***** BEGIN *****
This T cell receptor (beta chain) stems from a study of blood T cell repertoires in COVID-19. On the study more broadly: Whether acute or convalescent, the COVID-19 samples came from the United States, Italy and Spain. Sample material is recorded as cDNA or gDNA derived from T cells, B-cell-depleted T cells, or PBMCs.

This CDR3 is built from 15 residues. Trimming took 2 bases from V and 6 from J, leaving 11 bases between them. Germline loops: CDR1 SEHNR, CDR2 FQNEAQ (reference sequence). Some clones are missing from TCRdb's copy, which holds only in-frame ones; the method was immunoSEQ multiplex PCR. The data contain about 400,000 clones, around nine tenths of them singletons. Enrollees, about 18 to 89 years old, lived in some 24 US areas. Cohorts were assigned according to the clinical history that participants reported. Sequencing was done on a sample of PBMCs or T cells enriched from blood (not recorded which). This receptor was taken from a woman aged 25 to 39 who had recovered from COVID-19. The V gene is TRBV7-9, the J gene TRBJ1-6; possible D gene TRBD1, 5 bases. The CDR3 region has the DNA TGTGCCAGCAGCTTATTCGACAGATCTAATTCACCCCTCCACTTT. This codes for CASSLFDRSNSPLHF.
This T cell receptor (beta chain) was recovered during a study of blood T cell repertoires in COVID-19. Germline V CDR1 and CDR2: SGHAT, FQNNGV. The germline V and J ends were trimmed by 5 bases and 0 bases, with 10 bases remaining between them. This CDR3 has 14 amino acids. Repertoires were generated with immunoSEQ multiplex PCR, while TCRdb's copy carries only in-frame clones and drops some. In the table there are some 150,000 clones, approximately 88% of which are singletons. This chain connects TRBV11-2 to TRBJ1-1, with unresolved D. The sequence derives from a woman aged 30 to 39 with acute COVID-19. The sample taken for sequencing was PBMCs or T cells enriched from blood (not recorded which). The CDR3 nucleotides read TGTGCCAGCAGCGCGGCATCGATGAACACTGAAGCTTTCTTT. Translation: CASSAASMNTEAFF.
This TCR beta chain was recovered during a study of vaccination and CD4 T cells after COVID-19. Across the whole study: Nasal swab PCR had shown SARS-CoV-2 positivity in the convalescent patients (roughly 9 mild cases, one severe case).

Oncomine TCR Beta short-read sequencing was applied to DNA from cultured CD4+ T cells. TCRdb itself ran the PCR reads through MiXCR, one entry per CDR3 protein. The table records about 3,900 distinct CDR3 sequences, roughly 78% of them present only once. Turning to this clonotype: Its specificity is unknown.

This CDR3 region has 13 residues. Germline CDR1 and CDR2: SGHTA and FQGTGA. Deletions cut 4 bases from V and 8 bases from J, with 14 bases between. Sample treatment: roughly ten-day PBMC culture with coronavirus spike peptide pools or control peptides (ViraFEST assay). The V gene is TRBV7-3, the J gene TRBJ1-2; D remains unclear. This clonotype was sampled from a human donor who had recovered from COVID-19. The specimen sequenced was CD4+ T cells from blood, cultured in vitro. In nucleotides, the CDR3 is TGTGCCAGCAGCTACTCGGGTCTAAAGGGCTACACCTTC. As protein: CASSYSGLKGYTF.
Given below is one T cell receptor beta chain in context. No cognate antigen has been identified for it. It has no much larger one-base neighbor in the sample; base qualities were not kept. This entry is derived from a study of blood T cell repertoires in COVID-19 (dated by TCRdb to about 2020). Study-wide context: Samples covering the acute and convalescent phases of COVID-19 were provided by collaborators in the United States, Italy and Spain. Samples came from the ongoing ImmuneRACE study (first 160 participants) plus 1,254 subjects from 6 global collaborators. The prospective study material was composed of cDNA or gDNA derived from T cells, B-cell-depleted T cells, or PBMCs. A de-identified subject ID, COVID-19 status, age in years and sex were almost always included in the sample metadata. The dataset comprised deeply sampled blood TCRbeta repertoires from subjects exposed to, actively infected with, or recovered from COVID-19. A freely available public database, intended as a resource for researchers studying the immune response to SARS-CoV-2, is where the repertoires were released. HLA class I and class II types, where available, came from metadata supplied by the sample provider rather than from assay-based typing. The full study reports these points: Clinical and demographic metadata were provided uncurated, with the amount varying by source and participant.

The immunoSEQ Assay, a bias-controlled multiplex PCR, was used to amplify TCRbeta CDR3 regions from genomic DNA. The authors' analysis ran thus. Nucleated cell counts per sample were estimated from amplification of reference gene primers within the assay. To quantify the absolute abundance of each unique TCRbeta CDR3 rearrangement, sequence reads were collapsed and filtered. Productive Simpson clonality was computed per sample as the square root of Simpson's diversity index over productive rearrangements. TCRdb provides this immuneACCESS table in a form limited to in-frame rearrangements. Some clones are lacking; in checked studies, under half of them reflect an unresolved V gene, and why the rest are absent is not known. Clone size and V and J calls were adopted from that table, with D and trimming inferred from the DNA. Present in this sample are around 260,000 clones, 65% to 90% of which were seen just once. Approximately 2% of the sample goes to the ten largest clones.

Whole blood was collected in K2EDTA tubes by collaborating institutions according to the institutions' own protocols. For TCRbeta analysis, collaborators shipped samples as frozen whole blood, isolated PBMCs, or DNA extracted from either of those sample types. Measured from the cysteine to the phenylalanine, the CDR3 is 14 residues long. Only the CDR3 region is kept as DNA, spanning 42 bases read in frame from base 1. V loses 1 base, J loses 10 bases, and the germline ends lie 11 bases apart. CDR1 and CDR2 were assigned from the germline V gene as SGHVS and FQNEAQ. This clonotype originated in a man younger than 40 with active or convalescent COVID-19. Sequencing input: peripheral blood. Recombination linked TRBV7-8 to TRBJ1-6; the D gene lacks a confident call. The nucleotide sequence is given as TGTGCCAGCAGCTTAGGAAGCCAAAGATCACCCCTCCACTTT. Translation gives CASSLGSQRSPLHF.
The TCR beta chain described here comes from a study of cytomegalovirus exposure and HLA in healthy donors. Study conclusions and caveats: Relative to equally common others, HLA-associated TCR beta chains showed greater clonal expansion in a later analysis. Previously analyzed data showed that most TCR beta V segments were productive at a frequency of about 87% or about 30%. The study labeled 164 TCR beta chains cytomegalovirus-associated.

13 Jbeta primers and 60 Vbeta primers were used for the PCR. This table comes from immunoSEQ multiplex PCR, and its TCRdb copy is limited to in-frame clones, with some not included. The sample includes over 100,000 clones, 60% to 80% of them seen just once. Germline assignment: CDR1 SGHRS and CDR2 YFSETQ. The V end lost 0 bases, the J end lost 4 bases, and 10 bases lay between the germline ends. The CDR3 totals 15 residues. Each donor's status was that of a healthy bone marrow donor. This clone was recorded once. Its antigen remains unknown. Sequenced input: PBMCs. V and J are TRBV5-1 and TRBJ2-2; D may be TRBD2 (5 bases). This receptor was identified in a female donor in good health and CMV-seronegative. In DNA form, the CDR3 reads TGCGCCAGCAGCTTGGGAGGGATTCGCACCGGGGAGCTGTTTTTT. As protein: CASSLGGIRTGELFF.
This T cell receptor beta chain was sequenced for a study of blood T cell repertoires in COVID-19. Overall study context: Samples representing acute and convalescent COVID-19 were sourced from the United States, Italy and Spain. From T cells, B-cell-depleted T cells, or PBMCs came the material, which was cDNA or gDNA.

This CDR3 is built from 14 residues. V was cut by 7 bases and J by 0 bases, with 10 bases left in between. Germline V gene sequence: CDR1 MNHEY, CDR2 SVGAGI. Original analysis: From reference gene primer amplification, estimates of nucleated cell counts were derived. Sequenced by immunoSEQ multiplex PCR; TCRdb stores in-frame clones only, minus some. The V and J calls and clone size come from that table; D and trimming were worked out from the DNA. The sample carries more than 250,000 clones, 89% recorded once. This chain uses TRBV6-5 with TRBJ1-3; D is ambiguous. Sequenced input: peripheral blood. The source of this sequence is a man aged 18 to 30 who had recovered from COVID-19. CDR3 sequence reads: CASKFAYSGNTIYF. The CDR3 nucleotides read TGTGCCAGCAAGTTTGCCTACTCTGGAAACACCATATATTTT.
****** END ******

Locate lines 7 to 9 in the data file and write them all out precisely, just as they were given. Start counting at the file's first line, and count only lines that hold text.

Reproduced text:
Given below is one T cell receptor beta chain in context. No cognate antigen has been identified for it. It has no much larger one-base neighbor in the sample; base qualities were not kept. This entry is derived from a study of blood T cell repertoires in COVID-19 (dated by TCRdb to about 2020). Study-wide context: Samples covering the acute and convalescent phases of COVID-19 were provided by collaborators in the United States, Italy and Spain. Samples came from the ongoing ImmuneRACE study (first 160 participants) plus 1,254 subjects from 6 global collaborators. The prospective study material was composed of cDNA or gDNA derived from T cells, B-cell-depleted T cells, or PBMCs. A de-identified subject ID, COVID-19 status, age in years and sex were almost always included in the sample metadata. The dataset comprised deeply sampled blood TCRbeta repertoires from subjects exposed to, actively infected with, or recovered from COVID-19. A freely available public database, intended as a resource for researchers studying the immune response to SARS-CoV-2, is where the repertoires were released. HLA class I and class II types, where available, came from metadata supplied by the sample provider rather than from assay-based typing. The full study reports these points: Clinical and demographic metadata were provided uncurated, with the amount varying by source and participant.

The immunoSEQ Assay, a bias-controlled multiplex PCR, was used to amplify TCRbeta CDR3 regions from genomic DNA. The authors' analysis ran thus. Nucleated cell counts per sample were estimated from amplification of reference gene primers within the assay. To quantify the absolute abundance of each unique TCRbeta CDR3 rearrangement, sequence reads were collapsed and filtered. Productive Simpson clonality was computed per sample as the square root of Simpson's diversity index over productive rearrangements. TCRdb provides this immuneACCESS table in a form limited to in-frame rearrangements. Some clones are lacking; in checked studies, under half of them reflect an unresolved V gene, and why the rest are absent is not known. Clone size and V and J calls were adopted from that table, with D and trimming inferred from the DNA. Present in this sample are around 260,000 clones, 65% to 90% of which were seen just once. Approximately 2% of the sample goes to the ten largest clones.

Whole blood was collected in K2EDTA tubes by collaborating institutions according to the institutions' own protocols. For TCRbeta analysis, collaborators shipped samples as frozen whole blood, isolated PBMCs, or DNA extracted from either of those sample types. Measured from the cysteine to the phenylalanine, the CDR3 is 14 residues long. Only the CDR3 region is kept as DNA, spanning 42 bases read in frame from base 1. V loses 1 base, J loses 10 bases, and the germline ends lie 11 bases apart. CDR1 and CDR2 were assigned from the germline V gene as SGHVS and FQNEAQ. This clonotype originated in a man younger than 40 with active or convalescent COVID-19. Sequencing input: peripheral blood. Recombination linked TRBV7-8 to TRBJ1-6; the D gene lacks a confident call. The nucleotide sequence is given as TGTGCCAGCAGCTTAGGAAGCCAAAGATCACCCCTCCACTTT. Translation gives CASSLGSQRSPLHF.